Americans also have rights that are not explicitly named in the Bill of Rights. The authors of the Bill of Rights recognized that rights are inherent in all people and do not originate with the government. Although the first eight amendments to the Constitution protect a particular set of these natural rights, the Ninth Amendment briefly reminds the reader that the set is not an exhaustive list: “The enumeration in the Constitution, of certain rights, shall not be construed to deny or disparage others retained by the people.”
What, if anything, that means has been a subject of long-running debate. Proponents of government power claim that the Ninth Amendment is a truism, and that nothing in it restricts any power the federal government would ordinarily possess. This was the prevailing view of the Ninth Amendment through most of our history. The rebirth of originalism in the late 20th century, however, has led to a deeper understanding of the original public meaning of these words. From that point of view, the Ninth Amendment protects more of the people’s rights than one might think.
Professor Randy Barnett explains the unenumerated rights protected by the Ninth Amendment in a 2006 law-review article. In Barnett’s telling, the Ninth Amendment is “a meaningful check on federal power and a significant guarantee of individual liberty.” Even within the originalist school, there are several ways of interpreting the Ninth Amendment, all of which Barnett examines in turn, including his own preferred theory that “the Ninth Amendment was meant to preserve the ‘other’ individual, natural, preexisting rights that were ‘retained by the people’ when forming a government but were not included in ‘the enumeration of certain rights.’”
The right to travel has long been recognized among the natural rights retained by the people. As early as 1866, the Supreme Court held in Crandall v. Nevada that “all citizens of the United States . . . as members of the same community must have the right to pass and repass through every part of it without interruption, as freely as in our own states.” The Court made that right more explicit in 1958 in Kent v. Dulles, holding in an opinion by Justice William O. Douglas that “travel abroad, like travel within the country, may be necessary for a livelihood. It may be as close to the heart of the individual as the choice of what he eats, or wears, or reads. Freedom of movement is basic in our scheme of values.”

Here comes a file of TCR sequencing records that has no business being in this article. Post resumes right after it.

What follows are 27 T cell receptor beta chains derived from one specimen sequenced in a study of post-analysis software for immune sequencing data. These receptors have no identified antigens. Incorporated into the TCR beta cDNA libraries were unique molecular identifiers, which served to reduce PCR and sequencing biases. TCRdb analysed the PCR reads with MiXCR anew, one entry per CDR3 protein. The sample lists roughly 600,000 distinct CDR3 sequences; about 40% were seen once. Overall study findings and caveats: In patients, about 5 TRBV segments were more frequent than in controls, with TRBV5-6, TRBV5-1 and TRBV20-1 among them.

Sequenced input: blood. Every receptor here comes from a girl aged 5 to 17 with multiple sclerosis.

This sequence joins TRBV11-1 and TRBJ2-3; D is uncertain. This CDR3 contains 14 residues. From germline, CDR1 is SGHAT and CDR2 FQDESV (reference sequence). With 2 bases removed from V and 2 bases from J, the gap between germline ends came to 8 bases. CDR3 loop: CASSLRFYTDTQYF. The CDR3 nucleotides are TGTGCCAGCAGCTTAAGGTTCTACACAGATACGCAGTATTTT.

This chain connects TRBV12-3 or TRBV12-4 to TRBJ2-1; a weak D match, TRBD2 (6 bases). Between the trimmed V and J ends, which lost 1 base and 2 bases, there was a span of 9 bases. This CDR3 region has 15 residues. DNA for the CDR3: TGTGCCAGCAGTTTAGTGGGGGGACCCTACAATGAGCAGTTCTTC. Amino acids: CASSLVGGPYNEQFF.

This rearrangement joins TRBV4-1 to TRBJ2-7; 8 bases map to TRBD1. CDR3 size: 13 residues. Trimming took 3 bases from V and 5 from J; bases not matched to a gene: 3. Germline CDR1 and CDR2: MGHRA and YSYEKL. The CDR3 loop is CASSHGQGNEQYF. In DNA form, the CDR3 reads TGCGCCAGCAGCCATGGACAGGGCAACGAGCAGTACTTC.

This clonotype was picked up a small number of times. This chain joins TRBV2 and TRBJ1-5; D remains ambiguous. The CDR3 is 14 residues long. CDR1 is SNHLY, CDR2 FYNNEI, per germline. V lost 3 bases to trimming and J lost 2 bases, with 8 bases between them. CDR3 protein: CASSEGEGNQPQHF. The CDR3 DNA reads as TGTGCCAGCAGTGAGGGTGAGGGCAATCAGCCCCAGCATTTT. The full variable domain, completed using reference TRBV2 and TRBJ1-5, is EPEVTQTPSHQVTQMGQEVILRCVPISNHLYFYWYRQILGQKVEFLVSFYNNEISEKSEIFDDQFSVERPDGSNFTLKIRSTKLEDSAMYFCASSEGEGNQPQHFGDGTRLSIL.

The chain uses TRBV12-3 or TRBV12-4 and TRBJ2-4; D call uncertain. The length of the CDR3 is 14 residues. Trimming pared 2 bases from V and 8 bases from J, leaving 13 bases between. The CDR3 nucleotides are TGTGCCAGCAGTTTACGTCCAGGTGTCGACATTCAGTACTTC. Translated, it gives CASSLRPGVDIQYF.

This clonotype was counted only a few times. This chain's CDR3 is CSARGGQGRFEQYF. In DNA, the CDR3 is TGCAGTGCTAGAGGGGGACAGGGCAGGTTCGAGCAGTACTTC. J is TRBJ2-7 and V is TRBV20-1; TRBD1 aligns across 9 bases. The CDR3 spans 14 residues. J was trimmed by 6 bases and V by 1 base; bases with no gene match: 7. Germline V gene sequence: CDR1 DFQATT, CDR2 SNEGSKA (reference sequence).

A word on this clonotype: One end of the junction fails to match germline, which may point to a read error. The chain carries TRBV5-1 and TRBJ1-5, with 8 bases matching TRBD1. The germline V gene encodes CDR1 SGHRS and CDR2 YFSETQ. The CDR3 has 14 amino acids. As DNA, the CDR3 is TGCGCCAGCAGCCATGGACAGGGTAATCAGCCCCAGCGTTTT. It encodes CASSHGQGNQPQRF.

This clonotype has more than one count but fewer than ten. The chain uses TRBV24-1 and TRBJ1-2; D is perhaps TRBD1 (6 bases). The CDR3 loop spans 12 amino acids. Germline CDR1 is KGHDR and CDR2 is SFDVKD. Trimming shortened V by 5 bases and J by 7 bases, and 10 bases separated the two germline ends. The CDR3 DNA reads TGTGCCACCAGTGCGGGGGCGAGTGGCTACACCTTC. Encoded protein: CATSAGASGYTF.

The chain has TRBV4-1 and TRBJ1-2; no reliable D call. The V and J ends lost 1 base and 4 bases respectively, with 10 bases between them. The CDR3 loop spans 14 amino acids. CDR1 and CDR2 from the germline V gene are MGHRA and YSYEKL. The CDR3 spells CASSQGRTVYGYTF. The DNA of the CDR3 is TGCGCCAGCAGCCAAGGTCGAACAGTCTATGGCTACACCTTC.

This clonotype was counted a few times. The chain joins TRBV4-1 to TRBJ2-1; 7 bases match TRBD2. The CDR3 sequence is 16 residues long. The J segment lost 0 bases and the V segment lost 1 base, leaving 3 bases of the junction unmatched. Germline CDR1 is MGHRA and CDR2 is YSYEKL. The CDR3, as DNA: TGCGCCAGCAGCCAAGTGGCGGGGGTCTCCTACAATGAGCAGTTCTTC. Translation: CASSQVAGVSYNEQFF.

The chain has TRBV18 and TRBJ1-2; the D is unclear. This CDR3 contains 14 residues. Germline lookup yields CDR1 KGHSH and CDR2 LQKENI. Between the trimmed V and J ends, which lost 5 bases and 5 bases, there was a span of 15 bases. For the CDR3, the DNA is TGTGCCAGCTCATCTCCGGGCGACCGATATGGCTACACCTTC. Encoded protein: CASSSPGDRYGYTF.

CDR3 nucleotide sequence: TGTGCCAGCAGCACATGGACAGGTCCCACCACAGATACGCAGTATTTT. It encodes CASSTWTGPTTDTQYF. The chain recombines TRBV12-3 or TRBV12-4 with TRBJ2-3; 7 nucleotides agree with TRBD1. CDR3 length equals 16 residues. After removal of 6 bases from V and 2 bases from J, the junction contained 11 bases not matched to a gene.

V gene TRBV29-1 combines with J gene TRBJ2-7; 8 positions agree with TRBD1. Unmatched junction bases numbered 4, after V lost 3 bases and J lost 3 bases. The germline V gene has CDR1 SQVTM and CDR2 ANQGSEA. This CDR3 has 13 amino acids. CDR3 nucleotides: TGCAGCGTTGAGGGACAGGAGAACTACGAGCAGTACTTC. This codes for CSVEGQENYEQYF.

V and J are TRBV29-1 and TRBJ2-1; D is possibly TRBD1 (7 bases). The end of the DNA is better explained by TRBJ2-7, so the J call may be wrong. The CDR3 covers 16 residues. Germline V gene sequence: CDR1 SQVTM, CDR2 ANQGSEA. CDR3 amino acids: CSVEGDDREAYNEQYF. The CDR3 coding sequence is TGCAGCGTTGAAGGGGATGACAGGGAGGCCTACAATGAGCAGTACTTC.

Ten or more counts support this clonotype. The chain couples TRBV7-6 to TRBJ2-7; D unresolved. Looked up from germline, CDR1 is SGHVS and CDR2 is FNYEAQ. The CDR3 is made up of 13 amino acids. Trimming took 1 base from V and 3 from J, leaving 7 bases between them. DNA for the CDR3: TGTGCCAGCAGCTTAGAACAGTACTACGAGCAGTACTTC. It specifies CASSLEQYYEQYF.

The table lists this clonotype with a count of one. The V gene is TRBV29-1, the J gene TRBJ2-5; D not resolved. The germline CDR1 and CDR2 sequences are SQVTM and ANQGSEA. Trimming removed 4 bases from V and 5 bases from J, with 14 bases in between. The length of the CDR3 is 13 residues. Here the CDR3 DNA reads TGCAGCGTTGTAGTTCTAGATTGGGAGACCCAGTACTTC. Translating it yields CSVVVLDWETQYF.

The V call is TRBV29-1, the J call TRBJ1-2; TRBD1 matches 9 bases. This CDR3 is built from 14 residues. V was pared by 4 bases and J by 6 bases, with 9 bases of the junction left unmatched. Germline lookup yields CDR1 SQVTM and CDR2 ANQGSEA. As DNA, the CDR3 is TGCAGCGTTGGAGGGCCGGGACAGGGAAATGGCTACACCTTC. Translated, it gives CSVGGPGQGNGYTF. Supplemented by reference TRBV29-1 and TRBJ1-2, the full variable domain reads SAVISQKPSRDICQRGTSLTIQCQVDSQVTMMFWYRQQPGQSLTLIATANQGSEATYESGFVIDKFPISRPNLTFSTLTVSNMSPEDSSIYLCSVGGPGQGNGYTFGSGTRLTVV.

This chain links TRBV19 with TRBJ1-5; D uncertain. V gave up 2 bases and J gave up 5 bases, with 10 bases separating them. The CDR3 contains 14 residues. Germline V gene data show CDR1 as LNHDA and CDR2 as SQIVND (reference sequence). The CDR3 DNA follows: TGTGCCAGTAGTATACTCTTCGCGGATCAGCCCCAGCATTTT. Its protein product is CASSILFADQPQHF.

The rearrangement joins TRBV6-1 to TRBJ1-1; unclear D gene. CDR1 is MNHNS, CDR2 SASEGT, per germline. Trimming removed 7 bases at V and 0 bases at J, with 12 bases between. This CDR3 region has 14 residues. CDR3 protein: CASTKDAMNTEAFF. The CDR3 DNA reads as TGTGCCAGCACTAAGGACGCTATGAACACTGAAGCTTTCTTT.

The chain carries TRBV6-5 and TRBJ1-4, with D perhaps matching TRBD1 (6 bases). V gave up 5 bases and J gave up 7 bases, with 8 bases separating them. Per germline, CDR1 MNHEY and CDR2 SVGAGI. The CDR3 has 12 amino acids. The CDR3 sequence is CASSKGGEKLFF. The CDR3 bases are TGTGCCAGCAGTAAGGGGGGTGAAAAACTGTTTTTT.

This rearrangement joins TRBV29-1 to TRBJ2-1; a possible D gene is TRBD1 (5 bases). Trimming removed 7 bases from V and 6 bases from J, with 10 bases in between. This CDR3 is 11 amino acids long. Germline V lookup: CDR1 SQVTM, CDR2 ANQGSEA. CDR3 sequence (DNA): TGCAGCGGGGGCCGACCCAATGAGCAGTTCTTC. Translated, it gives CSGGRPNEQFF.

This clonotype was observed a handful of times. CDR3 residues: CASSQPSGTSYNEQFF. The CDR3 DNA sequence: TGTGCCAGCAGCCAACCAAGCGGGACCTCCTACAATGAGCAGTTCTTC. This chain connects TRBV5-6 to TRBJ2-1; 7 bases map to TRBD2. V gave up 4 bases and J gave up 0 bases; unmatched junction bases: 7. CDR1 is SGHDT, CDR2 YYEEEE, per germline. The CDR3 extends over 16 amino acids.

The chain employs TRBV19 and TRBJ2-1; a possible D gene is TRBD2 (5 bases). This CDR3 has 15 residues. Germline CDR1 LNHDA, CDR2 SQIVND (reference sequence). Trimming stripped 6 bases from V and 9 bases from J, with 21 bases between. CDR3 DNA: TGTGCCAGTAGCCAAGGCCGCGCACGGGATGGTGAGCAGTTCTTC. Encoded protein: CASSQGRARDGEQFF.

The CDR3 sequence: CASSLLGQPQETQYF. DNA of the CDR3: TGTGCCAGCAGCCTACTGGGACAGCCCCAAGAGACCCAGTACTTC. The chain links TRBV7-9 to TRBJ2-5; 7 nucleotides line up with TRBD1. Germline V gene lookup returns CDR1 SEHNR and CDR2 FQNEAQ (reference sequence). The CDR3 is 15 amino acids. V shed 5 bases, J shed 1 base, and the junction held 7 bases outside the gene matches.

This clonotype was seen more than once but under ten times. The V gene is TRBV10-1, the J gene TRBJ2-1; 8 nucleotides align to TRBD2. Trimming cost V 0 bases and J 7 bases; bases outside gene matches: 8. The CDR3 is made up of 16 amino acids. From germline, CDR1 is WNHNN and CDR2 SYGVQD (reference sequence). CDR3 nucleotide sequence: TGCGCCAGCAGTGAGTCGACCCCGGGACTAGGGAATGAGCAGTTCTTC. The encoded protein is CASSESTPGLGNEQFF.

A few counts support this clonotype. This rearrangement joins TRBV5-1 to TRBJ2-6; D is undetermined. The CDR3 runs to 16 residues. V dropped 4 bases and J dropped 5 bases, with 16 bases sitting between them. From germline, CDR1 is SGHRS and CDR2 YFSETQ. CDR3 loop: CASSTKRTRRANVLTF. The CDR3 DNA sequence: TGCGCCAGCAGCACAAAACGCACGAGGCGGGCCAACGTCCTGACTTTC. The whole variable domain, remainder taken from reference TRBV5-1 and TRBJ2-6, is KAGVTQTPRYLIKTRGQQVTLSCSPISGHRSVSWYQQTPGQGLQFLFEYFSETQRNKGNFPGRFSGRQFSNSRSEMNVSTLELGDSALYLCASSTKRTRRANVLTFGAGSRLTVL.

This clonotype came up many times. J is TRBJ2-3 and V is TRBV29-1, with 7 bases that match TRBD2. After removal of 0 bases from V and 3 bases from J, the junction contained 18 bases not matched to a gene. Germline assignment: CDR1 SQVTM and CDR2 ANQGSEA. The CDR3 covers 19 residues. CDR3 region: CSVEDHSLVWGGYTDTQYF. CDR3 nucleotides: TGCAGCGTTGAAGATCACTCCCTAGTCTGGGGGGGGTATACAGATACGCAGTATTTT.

The Court examined the application of this right in the context of an international border in United States v. Martinez-Fuerte (1976). In that case, illegal aliens were arrested at a roadblock on I-5, 66 miles north of the Mexican border. The Court upheld the government’s actions. Admitting that the stops were seizures, Justice Lewis Powell wrote that the inconvenience to drivers was minor, and when weighed against the governmental interest, did not constitute a violation of the Fourth Amendment.
Members of the Court in those days were fonder of balancing tests than their 21st-century successors, who are more likely to recognize the importance of individual rights. Consider the case of Riley v. California (2014), in which the Court held that warrants are needed to search an arrestee’s cell phone, or Birchfield v. North Dakota (2016), which held that police may not force a suspected drunk driver to have a blood test without a warrant. Are these intrusions so much greater than being stopped on the road and forced to prove your citizenship?
Other factors complicate the legal and political landscape in ways that may not have occurred to the Court in 1976. The CBP website explains, accurately, that the law does not “give Border Patrol Agents carte blanche to automatically search persons” but requires “particularly probable cause to conduct a lawful search.” But what kind of particularized probable cause could justify questioning every single person on a bus or highway checkpoint?
Normally, probable cause involves some reasonable suspicion that the law-enforcement officer believes a crime has been committed. How is that manifested when the crime in question is illegal entry into the United States? For someone who arrived in the past hour or so, it is reasonable to assume that a CBP officer might discern evidence of his having just crossed a border illegally. For a checkpoint 50 or 100 miles in from the border, dealing with people who did not just get here but may have resided here for years, there can be no such evidence.
One suspects that the substitute for that evidence is the physical appearance of the person; specifically, whether he “looks Hispanic.” Recall the border stop in New Hampshire on I-93. The CBP was not looking for illegal immigrants from Canada, even though the proximity to the Canadian border was the legal justification for the stop. The people seized there were from Colombia, Brazil, Ecuador, and Mexico. What could have elicited particularized probable cause other than that these people looked like they were from Latin America? And what characteristic could have distinguished these illegal immigrants from legal immigrants, some of whom may even be American citizens?
The Court did not address this in Martinez-Fuerte in 1976, but it would surely do so now. A law that declares everyone a suspect but is exercised only against Hispanics has equal-protection implications that no court could afford to ignore. Combined with the Fourth and Ninth Amendment problems, the 100-mile warrantless-search zone is clearly of dubious constitutionality.
Even beyond the letter of the law, though, the exercise of such a power is at odds with some of the basic ideas of American liberty. We have no internal passports in this country, and the freedom to move around within its borders is one that most Americans take for granted. The phrase “papers, please” sounds to our ears like something from another place and time, as well it should. As long as the 100-mile zone for warrantless searches remains law, that freedom is diminished.
— Kyle Sammin is a lawyer and writer from Pennsylvania.